While many self employed are still focused on survival; now is the time to plan for growth. The recovery is underway; those with the stamina, drive, and forethought to enhance marketing efforts now will see the benefits in increased sales.
Your clients and customers have had a tough couple years. Between reduced incomes and general fears of the economy, they’ve been forced them to rethink what and how they buy. Customers have been cutting their spending by 1) trading down to less expensive alternatives, 2) delaying buying where they can, and 3) eliminating what was merely nice-to-have.
Whatever business survival tactics you’ve have been forced to use during the recession, recovery is the time to focus on rebuilding your client loyalty and sales momentum. Your future market share growth depends on the strength of your existing customer loyalty and newly gained momentum. If you are successful at convincing people of your appeal and difference from the competition, you’ll grow sales and market share.
Your recipe will be unique to you, but when creating your claw-back strategy, consider these five ‘R’s for Recovery:
Frequently and in new ways, remind people that your product/service still offers the best solution to specific problems. Increase your advertising. In particular, add some of the new technologies that share voice and video in new ways to reach new audiences. New media increases the perception that your solution has the performance, recognition, and differentiation to solve customer problems in new ways. If you can’t spend more, make sure your efforts are well spent. Pre-test your ads, videos, and voice before committing full-out to make sure they invoke the desired response.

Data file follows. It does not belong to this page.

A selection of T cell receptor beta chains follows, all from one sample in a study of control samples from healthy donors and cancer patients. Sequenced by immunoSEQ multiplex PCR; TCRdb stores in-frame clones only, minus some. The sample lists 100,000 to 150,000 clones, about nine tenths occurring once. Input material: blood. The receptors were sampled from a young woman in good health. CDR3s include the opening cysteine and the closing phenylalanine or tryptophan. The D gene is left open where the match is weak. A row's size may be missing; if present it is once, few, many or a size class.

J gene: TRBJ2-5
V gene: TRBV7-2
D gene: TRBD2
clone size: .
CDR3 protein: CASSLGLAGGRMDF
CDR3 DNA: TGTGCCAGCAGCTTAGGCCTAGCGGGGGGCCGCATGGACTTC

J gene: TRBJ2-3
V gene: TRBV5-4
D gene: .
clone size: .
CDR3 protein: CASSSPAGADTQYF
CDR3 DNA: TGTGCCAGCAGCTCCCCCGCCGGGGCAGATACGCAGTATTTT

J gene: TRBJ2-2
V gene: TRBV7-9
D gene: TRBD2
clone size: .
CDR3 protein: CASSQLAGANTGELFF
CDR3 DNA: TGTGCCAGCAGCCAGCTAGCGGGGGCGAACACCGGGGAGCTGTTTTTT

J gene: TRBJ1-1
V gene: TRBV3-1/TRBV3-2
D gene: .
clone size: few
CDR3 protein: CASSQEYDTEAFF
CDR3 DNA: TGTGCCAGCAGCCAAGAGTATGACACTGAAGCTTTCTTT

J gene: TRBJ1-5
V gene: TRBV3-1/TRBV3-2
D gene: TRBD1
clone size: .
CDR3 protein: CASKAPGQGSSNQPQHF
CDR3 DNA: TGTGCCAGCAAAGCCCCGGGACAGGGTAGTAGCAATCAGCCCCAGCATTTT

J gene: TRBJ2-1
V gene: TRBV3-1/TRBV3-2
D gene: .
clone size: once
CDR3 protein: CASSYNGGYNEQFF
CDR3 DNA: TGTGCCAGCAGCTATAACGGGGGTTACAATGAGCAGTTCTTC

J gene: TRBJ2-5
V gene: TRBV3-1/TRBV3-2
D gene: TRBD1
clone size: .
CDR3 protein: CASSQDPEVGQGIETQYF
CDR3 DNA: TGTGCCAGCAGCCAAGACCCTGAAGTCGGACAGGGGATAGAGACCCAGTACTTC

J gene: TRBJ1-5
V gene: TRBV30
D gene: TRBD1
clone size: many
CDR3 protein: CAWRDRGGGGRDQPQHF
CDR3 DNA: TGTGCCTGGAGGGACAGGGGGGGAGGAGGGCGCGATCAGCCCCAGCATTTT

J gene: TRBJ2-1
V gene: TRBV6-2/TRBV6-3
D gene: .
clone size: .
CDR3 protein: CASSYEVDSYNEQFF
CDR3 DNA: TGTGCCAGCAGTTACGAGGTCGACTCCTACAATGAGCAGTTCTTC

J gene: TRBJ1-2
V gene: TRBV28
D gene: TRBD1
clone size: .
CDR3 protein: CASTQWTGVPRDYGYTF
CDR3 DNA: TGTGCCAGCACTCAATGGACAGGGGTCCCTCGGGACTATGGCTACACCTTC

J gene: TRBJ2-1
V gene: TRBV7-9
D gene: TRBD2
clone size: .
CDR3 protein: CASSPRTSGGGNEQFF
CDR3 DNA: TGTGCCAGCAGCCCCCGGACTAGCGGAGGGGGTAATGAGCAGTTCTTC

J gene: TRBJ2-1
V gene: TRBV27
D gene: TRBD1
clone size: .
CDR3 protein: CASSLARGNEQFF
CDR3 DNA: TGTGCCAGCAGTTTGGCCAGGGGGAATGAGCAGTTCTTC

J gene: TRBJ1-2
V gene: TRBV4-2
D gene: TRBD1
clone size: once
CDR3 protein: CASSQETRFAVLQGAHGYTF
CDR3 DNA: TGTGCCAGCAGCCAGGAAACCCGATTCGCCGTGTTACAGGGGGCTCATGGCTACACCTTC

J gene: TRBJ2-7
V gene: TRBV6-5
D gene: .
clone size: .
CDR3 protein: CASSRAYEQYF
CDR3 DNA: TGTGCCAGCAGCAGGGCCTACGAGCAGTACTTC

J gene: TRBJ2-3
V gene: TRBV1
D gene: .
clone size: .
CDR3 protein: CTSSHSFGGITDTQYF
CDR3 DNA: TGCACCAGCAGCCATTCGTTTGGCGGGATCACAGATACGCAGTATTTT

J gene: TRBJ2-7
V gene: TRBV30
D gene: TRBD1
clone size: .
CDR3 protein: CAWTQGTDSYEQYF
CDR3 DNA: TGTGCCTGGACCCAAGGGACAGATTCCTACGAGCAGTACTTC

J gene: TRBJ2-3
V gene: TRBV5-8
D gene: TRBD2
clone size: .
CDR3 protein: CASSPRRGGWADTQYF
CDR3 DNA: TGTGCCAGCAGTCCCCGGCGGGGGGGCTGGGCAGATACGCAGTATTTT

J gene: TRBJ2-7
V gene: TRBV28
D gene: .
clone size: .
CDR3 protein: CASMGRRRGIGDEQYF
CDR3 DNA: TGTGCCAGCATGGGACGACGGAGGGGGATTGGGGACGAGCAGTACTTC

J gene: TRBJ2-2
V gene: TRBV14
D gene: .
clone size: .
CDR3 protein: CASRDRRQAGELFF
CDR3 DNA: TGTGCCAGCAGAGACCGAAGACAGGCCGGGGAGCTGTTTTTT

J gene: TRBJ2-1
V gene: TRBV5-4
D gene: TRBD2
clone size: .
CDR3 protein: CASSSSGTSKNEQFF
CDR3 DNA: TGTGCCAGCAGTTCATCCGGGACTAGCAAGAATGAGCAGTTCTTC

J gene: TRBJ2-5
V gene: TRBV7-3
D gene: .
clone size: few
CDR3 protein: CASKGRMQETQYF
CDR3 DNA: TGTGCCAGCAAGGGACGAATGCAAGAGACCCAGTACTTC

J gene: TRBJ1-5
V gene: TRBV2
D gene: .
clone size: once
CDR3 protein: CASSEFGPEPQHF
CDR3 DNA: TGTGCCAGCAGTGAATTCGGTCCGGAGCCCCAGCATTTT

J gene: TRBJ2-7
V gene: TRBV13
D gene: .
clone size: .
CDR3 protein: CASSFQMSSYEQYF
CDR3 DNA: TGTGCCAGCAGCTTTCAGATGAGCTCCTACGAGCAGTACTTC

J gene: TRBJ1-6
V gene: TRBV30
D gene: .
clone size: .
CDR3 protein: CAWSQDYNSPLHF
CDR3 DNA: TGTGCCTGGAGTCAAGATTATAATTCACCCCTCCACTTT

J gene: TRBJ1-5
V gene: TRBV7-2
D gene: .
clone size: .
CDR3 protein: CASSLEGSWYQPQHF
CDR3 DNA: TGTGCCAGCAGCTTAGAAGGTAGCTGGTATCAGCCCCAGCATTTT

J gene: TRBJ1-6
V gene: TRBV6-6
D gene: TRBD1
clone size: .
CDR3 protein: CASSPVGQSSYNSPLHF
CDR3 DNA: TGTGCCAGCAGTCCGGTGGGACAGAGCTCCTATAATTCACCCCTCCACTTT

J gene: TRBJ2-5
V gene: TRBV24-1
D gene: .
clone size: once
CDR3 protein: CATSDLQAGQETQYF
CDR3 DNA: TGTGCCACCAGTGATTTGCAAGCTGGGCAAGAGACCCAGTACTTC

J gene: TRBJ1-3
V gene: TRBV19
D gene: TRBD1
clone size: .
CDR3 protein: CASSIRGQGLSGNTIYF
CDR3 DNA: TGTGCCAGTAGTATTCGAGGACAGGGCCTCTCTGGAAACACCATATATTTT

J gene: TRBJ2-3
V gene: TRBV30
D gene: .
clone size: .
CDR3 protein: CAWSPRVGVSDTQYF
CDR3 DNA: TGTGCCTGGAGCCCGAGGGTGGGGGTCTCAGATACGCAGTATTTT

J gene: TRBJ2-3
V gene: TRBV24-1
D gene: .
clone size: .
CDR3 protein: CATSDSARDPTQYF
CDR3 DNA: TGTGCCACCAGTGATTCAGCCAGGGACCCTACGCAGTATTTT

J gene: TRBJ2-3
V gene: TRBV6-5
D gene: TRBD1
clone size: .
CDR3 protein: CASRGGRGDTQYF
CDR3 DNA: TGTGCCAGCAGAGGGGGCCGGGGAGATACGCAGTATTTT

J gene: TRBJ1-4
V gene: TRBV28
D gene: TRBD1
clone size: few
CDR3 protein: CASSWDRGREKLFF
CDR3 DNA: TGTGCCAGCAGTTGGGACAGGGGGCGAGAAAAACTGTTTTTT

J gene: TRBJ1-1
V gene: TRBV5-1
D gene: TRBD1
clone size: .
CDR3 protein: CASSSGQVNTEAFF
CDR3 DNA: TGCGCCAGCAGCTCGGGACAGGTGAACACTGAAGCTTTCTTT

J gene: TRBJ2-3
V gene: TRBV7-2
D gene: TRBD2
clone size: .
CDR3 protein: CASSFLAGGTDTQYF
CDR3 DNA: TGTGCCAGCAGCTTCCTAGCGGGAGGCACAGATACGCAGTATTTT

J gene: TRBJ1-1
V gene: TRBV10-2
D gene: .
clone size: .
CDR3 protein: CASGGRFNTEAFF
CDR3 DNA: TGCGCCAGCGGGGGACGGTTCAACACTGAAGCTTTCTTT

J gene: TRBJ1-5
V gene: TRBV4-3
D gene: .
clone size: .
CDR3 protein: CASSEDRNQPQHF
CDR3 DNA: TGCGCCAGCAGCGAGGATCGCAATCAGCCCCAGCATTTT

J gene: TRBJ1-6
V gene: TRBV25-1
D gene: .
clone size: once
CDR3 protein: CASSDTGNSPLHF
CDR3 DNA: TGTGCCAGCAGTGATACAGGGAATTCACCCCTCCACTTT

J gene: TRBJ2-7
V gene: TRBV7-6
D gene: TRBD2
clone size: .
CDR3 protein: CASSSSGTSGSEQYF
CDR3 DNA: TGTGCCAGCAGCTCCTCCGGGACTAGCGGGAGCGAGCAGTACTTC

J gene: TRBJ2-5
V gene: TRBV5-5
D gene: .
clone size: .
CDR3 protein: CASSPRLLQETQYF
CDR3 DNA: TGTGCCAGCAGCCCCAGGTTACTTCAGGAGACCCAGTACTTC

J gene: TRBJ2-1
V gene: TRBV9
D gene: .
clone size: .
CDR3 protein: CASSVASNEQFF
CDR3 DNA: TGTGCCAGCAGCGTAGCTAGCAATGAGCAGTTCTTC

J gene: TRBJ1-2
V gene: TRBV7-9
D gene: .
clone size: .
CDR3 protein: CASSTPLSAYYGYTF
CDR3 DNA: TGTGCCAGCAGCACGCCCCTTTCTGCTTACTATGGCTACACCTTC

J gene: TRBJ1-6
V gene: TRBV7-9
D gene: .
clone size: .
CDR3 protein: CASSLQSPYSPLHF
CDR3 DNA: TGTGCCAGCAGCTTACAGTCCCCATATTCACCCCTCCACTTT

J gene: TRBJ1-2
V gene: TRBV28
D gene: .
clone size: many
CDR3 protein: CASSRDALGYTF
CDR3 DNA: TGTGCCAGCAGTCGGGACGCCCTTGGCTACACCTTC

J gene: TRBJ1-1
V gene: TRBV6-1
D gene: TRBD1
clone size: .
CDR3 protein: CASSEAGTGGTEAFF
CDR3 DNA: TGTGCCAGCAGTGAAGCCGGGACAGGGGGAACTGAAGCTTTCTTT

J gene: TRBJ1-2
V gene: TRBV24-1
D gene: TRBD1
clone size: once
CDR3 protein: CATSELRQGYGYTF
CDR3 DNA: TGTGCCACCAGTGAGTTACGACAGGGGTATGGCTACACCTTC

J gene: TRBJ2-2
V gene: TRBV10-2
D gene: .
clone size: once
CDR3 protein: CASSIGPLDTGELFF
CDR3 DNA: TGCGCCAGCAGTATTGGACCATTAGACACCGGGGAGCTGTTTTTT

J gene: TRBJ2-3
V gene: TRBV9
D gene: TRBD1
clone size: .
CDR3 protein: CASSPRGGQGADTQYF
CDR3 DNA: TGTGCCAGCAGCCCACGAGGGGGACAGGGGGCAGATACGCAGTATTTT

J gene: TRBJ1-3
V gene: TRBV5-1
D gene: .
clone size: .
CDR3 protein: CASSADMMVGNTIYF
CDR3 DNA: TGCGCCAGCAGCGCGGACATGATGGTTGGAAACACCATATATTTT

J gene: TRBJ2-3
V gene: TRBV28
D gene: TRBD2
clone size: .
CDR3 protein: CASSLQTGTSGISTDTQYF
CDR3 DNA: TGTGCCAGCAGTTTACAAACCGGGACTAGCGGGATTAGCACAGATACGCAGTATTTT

If you have a premium brand, offer affordable new formats such as cheaper packaging. Reinforce that you are not only still in business, you’re focused. Focus your attention on how well your product solves the problem and with uncommon value. Celebrate with positive and upbeat messages that confirm your product’s core benefits. A positive tone helps restore consumer confidence.
While the price of many things went down during the recession, premium products mostly maintained their relative price. That is, their value still commands a better price, however reduced. During this recovery, reframe your value. Seek to restate your value in new ways so you’ll both restore and retain perceptions of differentiation. This will help you sustain a premium price.
Seldom do consumers buy based on price alone. Focus on your benefits and how the customer gains an advantage using you. Convenience and effectiveness always sell, particularly when people can afford to be doing something more enjoyable. If your brand lacks a compelling functional benefit, focus on emotional
differentiation. If people have an emotional connection to your brand, they will want to return to it even if they must choose cheaper alternatives until the slowdown is over.
A compelling innovation can help regain customers who have traded down. Create well publicized easier to use packaging, new colors, flavors, or combinations. This gives customers an excuse to come back if they had traded down during the recession. But don’t change just for the sake of it. Focus on the benefit of the change in the customer’s mind.
Rally the troops
Mission critical to the recovery is your ability to focus on delivering a positive customer experience. Motivated, energized, and focused people on your team will bring your client experience up to new levels. Involve them in the decision making, the design, and the delivery.